The country’s exports for June slowed partly as a result of the stronger rupiah and a fall in some commodity prices, analysts have said.
The Central Statistics Agency (BPS) announced on Monday that exports for June were worth $12.29 billion, a 31 percent increase year-on-year. That was compared to May’s $12.66 billion, which was a rise of 37.4 percent year-on-year.
“Exports for June slowed due to a drop in international commodity prices,” Rusman Heriawan, head of the statistics agency, told reporters on Monday.
The price of one of the country’s main commodities, palm oil, slid from 2,418 ringgit ($764.83) per metric ton on June 1 to 2,353 ringgit on June 30.
But an analyst said the strong rupiah, which on Monday reached its highest level since June 2007, also contributed to the slowdown in export growth.
Drajad Wibowo, an economist with Sustainable Development Indonesia, an independent think-thank, said the currency was overvalued because of a surge in capital inflows into the country’s stock market, government bonds and central bank debt papers.
He warned that if the authorities did not take action, the strong rupiah could in the near future lead to even weaker exports, which account for about 24 percent of the country’s economy.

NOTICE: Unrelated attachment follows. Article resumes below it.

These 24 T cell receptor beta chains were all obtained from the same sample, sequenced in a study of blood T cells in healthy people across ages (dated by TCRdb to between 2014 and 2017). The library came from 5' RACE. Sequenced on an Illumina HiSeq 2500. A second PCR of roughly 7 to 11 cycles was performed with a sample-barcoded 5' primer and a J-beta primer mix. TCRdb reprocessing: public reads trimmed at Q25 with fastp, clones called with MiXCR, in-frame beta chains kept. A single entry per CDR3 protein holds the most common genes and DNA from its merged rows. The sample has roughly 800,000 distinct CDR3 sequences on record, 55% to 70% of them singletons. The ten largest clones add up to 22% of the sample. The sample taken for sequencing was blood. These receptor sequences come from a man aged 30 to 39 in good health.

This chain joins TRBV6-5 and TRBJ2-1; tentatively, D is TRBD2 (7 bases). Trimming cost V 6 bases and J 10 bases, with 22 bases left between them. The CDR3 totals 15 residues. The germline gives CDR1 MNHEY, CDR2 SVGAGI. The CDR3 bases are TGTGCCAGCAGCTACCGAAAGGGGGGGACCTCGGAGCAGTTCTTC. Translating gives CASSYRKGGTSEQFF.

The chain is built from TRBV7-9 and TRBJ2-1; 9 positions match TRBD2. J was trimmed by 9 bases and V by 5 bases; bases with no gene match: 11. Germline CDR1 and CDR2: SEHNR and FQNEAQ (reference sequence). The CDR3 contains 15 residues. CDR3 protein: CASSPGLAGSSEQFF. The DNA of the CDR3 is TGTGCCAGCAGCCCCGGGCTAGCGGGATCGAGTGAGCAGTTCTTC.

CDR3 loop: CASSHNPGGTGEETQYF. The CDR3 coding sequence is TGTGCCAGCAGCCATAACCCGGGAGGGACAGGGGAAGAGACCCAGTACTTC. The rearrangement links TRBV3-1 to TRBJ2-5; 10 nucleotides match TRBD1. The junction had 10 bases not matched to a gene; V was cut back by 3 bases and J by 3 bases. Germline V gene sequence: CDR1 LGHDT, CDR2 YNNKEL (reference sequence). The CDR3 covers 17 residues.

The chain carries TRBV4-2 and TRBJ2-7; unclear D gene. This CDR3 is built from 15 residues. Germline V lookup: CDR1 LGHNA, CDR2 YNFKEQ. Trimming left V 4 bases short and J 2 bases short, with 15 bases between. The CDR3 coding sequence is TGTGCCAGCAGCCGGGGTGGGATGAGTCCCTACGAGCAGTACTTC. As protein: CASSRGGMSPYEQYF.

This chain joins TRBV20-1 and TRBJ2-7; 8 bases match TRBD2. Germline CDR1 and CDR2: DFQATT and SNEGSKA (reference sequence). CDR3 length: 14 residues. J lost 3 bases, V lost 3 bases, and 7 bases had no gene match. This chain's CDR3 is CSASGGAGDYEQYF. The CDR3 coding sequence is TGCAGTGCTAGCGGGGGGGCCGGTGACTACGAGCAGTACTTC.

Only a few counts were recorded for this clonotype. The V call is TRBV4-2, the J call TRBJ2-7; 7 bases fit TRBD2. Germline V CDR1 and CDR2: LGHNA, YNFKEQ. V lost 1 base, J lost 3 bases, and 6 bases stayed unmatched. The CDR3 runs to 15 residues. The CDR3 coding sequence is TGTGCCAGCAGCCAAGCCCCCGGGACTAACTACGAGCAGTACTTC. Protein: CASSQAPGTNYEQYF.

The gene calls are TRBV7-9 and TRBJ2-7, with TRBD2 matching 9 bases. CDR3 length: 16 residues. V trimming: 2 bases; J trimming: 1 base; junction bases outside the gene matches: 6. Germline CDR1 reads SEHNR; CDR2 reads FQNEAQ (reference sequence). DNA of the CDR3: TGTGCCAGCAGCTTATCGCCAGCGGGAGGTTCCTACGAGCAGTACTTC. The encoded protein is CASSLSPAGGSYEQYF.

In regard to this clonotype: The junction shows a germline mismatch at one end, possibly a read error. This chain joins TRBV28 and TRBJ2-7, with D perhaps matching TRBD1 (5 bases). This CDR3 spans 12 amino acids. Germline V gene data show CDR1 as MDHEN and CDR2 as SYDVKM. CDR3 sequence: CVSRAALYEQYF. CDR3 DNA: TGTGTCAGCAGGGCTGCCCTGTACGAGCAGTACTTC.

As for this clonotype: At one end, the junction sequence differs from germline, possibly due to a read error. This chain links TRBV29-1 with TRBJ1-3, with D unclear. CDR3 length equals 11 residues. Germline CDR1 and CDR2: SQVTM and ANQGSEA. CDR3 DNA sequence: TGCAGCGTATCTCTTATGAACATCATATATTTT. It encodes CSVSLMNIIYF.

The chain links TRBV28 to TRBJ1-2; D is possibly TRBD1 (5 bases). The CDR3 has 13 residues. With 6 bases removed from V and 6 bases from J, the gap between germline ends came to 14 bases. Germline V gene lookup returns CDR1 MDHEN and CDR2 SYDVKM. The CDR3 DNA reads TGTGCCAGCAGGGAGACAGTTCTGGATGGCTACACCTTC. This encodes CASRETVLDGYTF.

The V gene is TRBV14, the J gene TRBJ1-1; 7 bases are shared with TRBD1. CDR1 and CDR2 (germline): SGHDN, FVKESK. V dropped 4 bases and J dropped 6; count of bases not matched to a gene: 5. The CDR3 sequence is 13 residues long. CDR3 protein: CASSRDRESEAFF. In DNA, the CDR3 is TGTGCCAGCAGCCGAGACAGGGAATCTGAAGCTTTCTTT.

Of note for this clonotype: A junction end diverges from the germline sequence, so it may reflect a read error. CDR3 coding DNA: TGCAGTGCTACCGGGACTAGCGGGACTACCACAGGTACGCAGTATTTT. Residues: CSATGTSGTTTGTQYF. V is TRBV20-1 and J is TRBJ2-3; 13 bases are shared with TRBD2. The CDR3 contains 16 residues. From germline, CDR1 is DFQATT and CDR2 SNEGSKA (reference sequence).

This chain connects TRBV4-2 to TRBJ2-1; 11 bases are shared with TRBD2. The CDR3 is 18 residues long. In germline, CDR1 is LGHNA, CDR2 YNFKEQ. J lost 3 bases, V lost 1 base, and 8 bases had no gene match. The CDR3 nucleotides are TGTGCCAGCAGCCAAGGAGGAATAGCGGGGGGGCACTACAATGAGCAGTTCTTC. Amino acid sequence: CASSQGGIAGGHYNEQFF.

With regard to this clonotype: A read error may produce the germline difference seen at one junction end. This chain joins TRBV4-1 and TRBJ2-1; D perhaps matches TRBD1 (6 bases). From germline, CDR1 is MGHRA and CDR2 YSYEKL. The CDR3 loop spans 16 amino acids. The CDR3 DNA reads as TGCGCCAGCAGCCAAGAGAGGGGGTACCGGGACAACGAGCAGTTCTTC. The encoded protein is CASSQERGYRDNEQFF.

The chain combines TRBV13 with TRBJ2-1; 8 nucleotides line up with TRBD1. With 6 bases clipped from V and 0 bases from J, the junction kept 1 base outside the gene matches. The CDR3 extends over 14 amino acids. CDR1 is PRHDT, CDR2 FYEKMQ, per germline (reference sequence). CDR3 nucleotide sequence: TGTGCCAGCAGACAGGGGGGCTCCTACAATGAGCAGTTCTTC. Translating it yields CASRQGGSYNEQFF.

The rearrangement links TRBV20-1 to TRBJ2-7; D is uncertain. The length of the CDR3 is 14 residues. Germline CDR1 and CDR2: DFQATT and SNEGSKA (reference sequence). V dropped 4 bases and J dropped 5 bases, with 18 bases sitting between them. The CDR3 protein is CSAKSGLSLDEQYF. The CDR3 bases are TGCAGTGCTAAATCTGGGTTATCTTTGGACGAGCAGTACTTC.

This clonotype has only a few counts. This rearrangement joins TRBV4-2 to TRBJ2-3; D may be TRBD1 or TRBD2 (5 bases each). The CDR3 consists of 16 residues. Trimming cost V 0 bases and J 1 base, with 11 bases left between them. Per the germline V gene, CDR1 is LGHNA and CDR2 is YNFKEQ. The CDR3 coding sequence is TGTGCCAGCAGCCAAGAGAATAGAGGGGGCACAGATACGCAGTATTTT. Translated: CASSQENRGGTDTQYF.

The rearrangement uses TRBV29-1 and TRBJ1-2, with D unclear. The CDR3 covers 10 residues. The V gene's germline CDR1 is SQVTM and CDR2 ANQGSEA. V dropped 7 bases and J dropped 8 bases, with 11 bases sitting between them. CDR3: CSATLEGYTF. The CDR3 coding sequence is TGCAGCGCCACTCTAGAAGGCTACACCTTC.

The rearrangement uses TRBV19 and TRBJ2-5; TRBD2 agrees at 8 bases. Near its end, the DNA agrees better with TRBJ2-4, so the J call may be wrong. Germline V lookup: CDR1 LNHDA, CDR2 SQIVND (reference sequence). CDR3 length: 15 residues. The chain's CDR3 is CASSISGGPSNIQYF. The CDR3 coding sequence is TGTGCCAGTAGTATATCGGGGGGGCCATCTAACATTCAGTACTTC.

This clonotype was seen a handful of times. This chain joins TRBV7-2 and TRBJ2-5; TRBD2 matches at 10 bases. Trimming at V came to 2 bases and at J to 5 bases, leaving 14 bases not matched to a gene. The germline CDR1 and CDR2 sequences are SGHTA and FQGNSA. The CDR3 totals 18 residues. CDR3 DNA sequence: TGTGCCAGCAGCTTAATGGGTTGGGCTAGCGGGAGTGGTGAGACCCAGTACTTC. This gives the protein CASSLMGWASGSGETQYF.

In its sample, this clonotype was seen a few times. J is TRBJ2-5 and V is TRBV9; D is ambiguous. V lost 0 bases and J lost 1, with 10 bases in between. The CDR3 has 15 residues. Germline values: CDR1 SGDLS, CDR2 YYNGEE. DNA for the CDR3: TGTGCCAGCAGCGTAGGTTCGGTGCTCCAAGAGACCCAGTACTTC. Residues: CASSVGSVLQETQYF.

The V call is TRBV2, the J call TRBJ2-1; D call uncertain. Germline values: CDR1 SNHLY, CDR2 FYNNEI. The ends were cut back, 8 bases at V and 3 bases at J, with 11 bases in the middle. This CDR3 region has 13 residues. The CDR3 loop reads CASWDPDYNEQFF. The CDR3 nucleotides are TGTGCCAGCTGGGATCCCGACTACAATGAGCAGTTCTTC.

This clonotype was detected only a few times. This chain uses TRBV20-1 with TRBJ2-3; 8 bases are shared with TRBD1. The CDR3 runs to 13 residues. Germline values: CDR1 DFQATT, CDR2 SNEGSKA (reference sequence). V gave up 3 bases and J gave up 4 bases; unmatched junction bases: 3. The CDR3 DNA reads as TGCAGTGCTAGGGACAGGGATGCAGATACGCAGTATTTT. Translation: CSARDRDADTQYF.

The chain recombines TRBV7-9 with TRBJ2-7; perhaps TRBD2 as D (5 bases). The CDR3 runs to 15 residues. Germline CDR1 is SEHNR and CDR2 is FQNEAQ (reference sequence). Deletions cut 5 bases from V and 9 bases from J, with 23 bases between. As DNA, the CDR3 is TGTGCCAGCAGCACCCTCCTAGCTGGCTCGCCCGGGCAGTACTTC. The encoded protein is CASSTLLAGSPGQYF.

The rupiah strengthened from 9,256 per US dollar at the beginning of June to 9,061 against the US dollar by the end of the month.
Meanwhile, imports for June were recorded at $11.71 billion, up 47.6 percent year-on-year, supported by strong increases in capital goods and raw materials.
This left the country with a shrinking trade surplus, which contracted to $580 million in June from $2.68 billion in May.
“That should mean the trade surplus is under downward pressure and implies a pretty thin current account surplus,” said Edward Teather, a senior economist at UBS.
Enrico Tanuwidjaja, a regional economist at OSK-DMG Group in Singapore, however, said he was not too worried about the impact of a strengthening rupiah on the economy, with the strong currency helping businesses import more capital goods. When businesses import more capital goods, he added, it shows the domestic economy is stimulated.
He said the rupiah could strengthen further to around 8,800 per US dollar by year-end.
The BPS data showed that in the first six months of the year, exports rose 44 percent to $72.55 billion, while imports surged 51.99 percent to $62.89 billion from the same period last year. That resulted in a healthy $9.63 billion trade surplus for the first half of the year, up from $8.6 billion during the same period last year.
The secretary general of the Indonesian Textile Association (API), Ernovian Ismy, said he was not worried about the rupiah’s recent gains, though he hoped for a less volatile exchange rate so businesses could better estimate their profitability and be less vulnerable to potential losses from currency fluctuations.
“A fluctuation of Rp 100 to Rp 200 per dollar [in the exchange rate] is still acceptable,” he said.